2018 1 oz American Gold Eagle Coin (Brilliant Uncirculated) 2018 1 oz American Gold Eagle Coin (Brilliant Uncirculated)
5.0
Review Date:
US Made
I always buy USA made products
1 of 1 people found the following review helpful

Product Showcase

Close Gallery Pop Up
Image Showcase for 2018 1 oz American Gold Eagle Coin (Brilliant Uncirculated)
   
View Gallery View The Gallery
 

Payment Method

You have three options for payment methods when ordering online from Gainesville Coins.

  • You can pay with credit card: Visa, MasterCard, Discover, and now American Express are accepted.
  • You can pay with a check, cashier's check, or money order.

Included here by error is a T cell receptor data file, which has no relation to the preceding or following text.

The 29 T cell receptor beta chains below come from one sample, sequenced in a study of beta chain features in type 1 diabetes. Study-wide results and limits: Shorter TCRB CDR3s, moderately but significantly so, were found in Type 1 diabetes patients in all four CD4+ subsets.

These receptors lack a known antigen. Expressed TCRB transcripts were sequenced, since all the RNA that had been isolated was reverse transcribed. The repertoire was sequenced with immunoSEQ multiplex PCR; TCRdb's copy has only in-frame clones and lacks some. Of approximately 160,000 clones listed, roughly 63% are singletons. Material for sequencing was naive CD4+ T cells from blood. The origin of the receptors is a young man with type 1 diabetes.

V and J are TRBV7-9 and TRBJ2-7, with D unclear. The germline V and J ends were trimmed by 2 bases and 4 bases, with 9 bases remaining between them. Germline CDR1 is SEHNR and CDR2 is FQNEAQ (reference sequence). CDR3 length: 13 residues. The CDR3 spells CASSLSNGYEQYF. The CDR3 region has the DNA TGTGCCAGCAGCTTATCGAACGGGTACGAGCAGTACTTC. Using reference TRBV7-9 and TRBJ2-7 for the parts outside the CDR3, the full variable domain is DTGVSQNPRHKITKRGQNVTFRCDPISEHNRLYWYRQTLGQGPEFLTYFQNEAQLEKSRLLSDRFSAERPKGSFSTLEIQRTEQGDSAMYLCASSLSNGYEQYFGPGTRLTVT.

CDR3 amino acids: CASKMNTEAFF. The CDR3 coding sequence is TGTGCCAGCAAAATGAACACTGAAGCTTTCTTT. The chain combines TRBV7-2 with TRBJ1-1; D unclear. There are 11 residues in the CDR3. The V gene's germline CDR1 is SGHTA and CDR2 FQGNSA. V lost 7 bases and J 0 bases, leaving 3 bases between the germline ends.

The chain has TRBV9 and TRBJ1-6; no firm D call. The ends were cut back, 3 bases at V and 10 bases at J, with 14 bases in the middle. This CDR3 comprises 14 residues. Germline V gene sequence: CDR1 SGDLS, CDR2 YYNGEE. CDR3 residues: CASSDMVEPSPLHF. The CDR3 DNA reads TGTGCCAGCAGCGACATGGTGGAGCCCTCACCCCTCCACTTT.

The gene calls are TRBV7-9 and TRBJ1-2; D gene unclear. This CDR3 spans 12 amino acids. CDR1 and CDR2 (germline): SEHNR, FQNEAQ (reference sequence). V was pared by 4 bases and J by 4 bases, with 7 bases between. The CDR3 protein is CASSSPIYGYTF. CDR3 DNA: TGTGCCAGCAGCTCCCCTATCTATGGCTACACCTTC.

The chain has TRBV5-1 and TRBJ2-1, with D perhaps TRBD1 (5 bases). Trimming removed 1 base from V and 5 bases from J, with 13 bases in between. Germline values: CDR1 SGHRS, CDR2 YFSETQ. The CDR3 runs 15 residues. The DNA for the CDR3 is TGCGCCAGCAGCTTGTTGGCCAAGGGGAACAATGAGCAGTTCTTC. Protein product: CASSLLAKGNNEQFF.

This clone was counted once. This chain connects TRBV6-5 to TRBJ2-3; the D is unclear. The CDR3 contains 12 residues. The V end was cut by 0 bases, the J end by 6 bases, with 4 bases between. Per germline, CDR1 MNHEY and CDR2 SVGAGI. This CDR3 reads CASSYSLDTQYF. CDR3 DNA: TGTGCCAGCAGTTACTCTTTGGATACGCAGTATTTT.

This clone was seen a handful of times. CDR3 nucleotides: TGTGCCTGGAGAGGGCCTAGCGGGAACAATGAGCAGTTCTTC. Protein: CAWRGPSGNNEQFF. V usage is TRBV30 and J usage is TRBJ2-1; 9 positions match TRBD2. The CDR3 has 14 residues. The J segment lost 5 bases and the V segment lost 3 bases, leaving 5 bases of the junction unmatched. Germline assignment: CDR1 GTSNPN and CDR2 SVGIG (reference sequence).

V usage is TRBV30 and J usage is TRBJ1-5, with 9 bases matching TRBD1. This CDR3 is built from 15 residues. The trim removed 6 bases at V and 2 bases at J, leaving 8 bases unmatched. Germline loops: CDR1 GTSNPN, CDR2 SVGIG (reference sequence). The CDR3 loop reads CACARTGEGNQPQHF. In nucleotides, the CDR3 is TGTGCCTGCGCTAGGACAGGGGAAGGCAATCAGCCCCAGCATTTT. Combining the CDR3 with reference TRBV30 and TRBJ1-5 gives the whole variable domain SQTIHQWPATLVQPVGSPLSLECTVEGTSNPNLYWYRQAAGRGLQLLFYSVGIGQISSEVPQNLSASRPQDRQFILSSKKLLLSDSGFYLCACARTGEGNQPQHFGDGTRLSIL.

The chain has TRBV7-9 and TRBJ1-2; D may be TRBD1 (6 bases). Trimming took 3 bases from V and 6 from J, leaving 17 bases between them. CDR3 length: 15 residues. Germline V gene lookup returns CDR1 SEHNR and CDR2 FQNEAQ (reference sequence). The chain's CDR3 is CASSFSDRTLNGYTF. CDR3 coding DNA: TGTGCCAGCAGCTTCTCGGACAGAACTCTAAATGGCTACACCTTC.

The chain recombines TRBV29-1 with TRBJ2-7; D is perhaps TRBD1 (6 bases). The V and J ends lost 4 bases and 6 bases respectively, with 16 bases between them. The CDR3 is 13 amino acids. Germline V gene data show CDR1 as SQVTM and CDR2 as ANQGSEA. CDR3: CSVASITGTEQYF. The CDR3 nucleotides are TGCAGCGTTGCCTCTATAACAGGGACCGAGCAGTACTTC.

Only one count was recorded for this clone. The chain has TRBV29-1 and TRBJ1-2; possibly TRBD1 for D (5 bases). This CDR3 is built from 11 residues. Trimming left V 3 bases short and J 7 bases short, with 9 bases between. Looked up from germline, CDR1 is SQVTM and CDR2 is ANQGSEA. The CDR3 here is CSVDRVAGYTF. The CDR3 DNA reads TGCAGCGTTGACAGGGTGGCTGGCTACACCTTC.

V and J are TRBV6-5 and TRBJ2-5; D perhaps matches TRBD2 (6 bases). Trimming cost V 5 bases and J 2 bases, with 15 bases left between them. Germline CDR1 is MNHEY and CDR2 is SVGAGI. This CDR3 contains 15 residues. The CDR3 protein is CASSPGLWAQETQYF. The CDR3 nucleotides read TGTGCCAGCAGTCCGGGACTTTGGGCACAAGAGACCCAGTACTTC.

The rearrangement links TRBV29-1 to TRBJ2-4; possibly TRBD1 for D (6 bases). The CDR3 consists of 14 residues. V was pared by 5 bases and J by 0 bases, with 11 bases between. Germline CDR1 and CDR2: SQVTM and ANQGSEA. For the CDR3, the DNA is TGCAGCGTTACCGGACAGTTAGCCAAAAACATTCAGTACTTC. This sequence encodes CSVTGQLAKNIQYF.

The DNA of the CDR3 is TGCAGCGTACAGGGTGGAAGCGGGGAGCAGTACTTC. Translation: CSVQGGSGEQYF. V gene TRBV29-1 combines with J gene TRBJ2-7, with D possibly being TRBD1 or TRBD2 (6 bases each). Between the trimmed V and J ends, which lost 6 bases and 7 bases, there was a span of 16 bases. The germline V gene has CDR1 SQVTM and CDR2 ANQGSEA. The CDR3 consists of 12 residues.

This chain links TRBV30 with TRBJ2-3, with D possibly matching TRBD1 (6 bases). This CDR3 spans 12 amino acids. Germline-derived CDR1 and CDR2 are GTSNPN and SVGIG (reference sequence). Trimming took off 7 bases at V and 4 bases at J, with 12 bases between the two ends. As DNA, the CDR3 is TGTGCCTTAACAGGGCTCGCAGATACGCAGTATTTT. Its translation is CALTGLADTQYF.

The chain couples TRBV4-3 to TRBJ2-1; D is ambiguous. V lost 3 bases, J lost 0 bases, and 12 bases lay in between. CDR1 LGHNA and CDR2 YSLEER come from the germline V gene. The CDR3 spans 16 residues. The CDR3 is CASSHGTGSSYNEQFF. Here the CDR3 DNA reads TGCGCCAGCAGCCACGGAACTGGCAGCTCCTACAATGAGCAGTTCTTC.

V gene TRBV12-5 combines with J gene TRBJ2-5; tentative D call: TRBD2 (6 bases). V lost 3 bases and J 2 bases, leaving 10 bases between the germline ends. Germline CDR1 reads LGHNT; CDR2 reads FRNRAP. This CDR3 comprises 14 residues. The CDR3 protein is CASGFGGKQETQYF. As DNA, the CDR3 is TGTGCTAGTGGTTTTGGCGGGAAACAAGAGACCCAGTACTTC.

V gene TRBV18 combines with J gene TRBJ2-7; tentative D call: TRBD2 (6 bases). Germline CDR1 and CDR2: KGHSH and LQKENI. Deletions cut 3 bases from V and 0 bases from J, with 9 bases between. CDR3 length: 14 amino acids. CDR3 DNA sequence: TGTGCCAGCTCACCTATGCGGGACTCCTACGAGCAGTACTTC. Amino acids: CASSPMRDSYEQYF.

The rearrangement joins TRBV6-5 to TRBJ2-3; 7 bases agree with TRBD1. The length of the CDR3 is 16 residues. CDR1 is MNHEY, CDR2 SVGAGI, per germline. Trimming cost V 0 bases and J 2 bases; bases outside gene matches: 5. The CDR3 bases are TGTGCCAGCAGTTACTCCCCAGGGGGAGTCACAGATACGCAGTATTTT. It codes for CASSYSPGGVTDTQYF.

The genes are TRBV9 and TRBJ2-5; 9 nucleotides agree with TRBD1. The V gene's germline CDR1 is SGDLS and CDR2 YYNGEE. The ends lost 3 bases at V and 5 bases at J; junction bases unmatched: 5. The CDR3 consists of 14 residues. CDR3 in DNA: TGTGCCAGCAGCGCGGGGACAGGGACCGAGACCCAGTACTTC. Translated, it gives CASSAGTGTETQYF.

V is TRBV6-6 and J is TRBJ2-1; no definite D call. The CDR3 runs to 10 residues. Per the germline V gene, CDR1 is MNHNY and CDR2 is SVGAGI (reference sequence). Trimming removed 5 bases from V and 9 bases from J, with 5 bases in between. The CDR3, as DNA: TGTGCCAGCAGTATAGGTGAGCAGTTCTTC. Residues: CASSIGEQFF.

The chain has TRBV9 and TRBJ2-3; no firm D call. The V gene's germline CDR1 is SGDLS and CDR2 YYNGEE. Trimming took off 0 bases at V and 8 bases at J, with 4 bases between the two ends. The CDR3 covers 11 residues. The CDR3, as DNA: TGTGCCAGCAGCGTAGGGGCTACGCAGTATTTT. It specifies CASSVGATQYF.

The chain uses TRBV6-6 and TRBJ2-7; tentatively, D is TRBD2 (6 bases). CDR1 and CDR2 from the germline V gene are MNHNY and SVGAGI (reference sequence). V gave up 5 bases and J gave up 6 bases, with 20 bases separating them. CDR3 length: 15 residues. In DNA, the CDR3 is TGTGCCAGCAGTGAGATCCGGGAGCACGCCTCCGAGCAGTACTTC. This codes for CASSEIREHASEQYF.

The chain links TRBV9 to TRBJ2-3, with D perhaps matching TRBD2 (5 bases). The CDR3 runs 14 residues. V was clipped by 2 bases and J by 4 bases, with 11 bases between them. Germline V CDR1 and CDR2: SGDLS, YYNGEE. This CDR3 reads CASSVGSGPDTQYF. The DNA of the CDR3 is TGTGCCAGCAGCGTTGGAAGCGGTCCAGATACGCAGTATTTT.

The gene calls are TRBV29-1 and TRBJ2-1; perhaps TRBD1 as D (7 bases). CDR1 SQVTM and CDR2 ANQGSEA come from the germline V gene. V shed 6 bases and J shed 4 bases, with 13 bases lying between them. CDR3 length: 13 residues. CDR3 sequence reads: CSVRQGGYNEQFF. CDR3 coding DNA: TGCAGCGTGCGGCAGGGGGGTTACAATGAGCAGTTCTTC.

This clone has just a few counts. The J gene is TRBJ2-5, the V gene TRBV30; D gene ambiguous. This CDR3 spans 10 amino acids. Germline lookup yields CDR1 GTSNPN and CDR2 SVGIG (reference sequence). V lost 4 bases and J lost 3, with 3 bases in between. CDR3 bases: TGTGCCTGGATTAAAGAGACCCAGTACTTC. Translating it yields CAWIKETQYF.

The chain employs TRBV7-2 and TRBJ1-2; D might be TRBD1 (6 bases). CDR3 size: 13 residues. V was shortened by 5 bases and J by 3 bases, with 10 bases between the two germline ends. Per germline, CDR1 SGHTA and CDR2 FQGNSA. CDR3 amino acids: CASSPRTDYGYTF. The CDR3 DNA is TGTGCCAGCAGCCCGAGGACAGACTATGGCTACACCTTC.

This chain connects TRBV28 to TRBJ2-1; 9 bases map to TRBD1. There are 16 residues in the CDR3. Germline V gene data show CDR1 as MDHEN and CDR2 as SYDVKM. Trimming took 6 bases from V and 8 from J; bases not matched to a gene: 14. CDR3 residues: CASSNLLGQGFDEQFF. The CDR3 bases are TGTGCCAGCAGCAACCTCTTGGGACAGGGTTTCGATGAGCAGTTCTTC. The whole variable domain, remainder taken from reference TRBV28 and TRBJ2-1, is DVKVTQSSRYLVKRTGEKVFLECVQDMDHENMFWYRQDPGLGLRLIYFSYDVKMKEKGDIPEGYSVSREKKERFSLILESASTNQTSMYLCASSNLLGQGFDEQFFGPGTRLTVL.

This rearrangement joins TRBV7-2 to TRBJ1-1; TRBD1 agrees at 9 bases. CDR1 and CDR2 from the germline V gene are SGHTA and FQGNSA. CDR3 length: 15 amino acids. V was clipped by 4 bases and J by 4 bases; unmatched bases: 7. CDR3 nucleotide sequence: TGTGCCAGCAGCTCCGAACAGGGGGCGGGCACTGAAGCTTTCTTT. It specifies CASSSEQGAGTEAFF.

• You can also pay by bank wire.

All checks must clear a hold period of 10 business days before your order will ship.

Bank wire payments require a 5% (10% for International) authorization hold on your credit card. (This isn't a charge and will be voided once your wire for the full amount is received.) Check with your bank for assistance with our bank wire instructions.

Orders paid with by credit card must ship to the address associated with the credit card account to help protect our customers from fraud. International credit cards are not accepted.

Have more question about payment method? Click Here
*Price changes every 5 seconds. The price added to cart will reflect the current spot price. Discount is calculated savings compared to credit card pricing for one unit quantity.
This site uses cookies for analytics and to deliver personalized content. By continuing to browse our site, you agree that you have read and understand our Privacy Policy.